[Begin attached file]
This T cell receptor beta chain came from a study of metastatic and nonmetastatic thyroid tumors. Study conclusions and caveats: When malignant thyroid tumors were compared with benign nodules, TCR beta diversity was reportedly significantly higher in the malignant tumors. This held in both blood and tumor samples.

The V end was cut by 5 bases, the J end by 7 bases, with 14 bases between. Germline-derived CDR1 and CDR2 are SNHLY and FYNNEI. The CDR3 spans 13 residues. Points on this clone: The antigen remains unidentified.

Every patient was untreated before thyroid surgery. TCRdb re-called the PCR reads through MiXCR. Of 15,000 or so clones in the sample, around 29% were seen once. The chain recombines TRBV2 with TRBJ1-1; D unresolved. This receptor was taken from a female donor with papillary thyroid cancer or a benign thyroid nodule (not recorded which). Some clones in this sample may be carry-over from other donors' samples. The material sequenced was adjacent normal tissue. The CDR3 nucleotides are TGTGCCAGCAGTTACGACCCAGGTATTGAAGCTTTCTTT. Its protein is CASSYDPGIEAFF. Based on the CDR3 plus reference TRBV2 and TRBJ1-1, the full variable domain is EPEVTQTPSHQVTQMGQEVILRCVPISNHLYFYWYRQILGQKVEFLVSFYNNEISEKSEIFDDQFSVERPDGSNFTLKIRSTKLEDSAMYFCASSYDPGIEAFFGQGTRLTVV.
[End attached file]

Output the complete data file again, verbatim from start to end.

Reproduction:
This T cell receptor beta chain came from a study of metastatic and nonmetastatic thyroid tumors. Study conclusions and caveats: When malignant thyroid tumors were compared with benign nodules, TCR beta diversity was reportedly significantly higher in the malignant tumors. This held in both blood and tumor samples.

The V end was cut by 5 bases, the J end by 7 bases, with 14 bases between. Germline-derived CDR1 and CDR2 are SNHLY and FYNNEI. The CDR3 spans 13 residues. Points on this clone: The antigen remains unidentified.

Every patient was untreated before thyroid surgery. TCRdb re-called the PCR reads through MiXCR. Of 15,000 or so clones in the sample, around 29% were seen once. The chain recombines TRBV2 with TRBJ1-1; D unresolved. This receptor was taken from a female donor with papillary thyroid cancer or a benign thyroid nodule (not recorded which). Some clones in this sample may be carry-over from other donors' samples. The material sequenced was adjacent normal tissue. The CDR3 nucleotides are TGTGCCAGCAGTTACGACCCAGGTATTGAAGCTTTCTTT. Its protein is CASSYDPGIEAFF. Based on the CDR3 plus reference TRBV2 and TRBJ1-1, the full variable domain is EPEVTQTPSHQVTQMGQEVILRCVPISNHLYFYWYRQILGQKVEFLVSFYNNEISEKSEIFDDQFSVERPDGSNFTLKIRSTKLEDSAMYFCASSYDPGIEAFFGQGTRLTVV.